how to pick a body shopIf you’ve been in an automobile collision, after the initial shock and if the vehicle is not a total loss, the first thing to do is to determine where to get repairs done and get the vehicle there.

Most people simply take their vehicle to a dealer facility or a body shop that is suggested by the insurance adjuster or company.

Although there are always exceptions, dealer facilities and body shops that insurance carriers suggest are not normally on the top of my list for high quality repairs. I present to you a few insider tips and questions that you should be thinking of when you select a repair facility.

WHAT TO LOOK FOR WHEN CHOOSING A BODY SHOP

1. Ask the repair facility if they are on a direct repair program (DRP) with any insurer.

A direct repair program is one where the insurance company has made a “deal” with the shop to agree to use the shop’s estimate as a repair figure, and the trade off is that the shop agrees to write the estimates in a manner that the insurance company approves, most of the time.

So what does this mean for the vehicle owner?

If the body shop is performing repairs for a company where they have a “deal” and they are agreeing to go by the insurance company’s regulations regarding repair processes, the customer is not consulted on questionable items. For example, if there is a choice between repairing and replacing a damaged item (let’s say an inner fender), then the “deal” the shop has made will likely come into play and whichever is cheaper is normally what the shop is required to do by the contract, regardless of whether the cheaper repair is better for the customer or not. Most of the time a DRP program is focused on what is good for the bank account of the insurance company and the body shop, and not what is good for the customer (although they will tell adjusters and customers the DRP program is for the customers’ benefit).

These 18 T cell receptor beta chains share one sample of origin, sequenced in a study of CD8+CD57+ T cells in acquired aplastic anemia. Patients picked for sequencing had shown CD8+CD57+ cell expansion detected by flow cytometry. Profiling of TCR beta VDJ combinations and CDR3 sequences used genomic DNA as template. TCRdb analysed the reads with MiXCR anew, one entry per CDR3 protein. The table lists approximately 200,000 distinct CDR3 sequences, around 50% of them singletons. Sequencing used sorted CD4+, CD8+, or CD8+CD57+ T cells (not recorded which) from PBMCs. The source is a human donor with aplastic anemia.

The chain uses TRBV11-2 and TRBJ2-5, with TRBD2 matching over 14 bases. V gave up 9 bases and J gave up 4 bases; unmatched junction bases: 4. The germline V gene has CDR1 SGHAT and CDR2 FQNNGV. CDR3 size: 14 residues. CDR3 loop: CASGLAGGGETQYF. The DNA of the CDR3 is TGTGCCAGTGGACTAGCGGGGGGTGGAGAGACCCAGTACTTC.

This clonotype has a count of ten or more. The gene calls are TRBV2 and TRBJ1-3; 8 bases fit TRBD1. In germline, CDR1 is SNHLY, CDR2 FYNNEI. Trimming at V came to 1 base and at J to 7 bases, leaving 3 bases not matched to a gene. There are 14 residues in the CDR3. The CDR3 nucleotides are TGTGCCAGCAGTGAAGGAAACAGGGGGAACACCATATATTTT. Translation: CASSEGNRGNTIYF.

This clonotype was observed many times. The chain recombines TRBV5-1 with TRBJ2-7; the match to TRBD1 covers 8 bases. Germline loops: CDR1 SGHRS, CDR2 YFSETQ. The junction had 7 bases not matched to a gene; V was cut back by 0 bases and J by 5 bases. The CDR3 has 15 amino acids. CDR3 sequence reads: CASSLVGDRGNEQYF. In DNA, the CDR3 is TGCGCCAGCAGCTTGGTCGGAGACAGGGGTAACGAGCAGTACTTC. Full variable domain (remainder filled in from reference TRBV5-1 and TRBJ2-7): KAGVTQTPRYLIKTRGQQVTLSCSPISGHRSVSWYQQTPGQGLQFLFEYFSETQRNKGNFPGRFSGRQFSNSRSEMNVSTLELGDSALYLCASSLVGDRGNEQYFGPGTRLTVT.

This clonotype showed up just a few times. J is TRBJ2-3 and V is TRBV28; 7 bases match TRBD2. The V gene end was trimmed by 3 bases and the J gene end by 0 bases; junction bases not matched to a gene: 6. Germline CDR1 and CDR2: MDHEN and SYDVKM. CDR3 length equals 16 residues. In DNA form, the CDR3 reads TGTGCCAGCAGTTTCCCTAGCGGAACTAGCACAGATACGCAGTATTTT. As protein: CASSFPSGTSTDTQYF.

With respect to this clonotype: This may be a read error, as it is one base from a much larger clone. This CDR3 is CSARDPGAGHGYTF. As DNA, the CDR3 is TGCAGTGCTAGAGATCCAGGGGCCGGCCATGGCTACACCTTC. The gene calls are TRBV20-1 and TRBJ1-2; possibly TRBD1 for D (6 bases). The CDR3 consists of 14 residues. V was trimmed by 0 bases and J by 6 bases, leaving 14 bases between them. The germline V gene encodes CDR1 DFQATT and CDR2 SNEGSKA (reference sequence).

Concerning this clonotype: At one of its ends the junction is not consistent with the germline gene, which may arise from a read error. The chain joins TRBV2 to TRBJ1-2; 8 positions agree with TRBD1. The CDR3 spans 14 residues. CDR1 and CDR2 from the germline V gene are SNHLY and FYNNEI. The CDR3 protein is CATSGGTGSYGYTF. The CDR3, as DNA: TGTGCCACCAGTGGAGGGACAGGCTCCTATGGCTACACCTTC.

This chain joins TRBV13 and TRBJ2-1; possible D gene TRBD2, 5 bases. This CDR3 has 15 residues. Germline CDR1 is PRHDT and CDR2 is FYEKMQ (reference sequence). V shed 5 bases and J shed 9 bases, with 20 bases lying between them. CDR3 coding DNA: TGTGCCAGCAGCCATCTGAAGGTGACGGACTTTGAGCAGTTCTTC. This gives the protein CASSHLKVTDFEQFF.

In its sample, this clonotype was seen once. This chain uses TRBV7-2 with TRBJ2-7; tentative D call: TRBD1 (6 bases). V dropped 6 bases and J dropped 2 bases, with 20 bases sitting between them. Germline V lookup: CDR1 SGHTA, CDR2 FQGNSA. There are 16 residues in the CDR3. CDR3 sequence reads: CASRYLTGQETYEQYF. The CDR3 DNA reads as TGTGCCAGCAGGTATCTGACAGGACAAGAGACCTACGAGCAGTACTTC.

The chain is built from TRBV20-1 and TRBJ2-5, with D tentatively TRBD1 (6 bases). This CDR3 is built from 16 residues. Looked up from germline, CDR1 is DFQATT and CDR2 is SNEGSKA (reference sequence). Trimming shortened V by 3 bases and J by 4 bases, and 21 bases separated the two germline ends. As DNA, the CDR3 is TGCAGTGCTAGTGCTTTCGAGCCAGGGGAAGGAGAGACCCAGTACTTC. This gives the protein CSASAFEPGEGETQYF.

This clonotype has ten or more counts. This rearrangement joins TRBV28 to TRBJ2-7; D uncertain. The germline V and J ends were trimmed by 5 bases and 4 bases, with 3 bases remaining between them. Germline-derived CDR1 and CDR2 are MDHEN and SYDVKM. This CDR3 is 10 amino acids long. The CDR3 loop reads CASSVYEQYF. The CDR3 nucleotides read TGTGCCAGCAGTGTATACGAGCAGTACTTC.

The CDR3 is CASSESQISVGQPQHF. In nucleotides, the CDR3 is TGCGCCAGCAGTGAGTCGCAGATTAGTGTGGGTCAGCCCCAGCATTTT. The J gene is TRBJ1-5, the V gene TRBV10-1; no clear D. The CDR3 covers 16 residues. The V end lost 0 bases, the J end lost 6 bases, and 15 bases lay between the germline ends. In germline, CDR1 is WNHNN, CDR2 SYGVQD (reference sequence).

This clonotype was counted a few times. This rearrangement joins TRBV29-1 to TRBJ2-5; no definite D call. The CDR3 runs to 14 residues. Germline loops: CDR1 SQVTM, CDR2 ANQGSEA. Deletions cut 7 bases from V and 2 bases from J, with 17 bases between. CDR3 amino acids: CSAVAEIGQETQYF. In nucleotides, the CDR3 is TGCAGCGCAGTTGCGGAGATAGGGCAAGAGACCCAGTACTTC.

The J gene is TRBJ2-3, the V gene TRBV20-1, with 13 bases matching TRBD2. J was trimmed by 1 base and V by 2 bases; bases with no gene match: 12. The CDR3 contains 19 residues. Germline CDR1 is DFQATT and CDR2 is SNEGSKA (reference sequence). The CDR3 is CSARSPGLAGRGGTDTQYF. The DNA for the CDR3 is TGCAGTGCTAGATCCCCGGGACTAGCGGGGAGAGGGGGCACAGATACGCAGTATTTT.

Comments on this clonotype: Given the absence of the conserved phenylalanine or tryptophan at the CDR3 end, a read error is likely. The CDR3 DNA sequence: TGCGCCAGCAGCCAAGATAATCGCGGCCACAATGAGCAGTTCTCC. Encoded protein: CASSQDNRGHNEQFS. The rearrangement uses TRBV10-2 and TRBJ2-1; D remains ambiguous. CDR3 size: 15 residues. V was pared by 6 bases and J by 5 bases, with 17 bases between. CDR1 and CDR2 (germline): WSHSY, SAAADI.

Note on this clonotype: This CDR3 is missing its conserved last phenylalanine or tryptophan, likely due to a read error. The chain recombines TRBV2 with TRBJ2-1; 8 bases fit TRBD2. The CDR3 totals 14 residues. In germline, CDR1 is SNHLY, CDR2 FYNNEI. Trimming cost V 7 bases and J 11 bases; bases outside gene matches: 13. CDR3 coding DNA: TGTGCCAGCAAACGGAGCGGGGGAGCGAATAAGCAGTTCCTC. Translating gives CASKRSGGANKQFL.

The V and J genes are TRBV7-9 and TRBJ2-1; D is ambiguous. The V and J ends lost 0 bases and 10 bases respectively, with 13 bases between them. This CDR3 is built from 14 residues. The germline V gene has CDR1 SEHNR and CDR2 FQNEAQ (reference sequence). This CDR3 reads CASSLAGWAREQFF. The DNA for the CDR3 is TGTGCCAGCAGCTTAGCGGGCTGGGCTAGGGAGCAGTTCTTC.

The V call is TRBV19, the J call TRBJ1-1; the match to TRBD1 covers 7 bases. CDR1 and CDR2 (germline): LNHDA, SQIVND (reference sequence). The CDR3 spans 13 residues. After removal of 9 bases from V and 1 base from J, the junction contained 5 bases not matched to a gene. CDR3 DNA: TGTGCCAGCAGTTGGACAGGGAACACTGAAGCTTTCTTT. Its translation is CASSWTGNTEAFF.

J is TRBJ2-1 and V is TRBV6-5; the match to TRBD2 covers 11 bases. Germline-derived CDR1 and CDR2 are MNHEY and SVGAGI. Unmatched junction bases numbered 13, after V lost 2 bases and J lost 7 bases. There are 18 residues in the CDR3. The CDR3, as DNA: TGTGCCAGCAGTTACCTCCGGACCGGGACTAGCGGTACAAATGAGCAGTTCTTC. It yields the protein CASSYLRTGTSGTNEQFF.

2free diminished value guide. Is the repair facility clean?

Just like in an office or home, if there is clutter all about, it normally translates to inefficiency and sloppiness. Look for a body shop that has all its tools organized and that has neat and tidy workstations. While there are always exceptions, most of the time, a sloppy shop performs sloppy repairs.

3. Will the boss talk to you?

If you are left dealing with a clerk or service tech, you can bet that the shop is working on a quantity vs. quality basis. If you can’t discuss the repair process with the shop manager or owner, then steer clear! ¬†They will be much more difficult to contact if there is some problem with your repair.

4. Can you get referrals?

Ask the shop for the names of some former customers and ask those people how the shop treated them and how happy they are with the repairs performed.

That’s it! The point is to make sure your shop is working for YOU and not the insurance carrier. If the shop is clean, the staff is helpful, and you are able to confirm that they have a good reputation with former customers, then I can’t imagine that you’ll have a problem with your repairs. If you do have a problem, simply pick up the phone and call our office for a free consultation and we’ll try and provide you with the information you need to make an informed decision about how to resolve your problem.

Information is always free at Petty Details, LLC!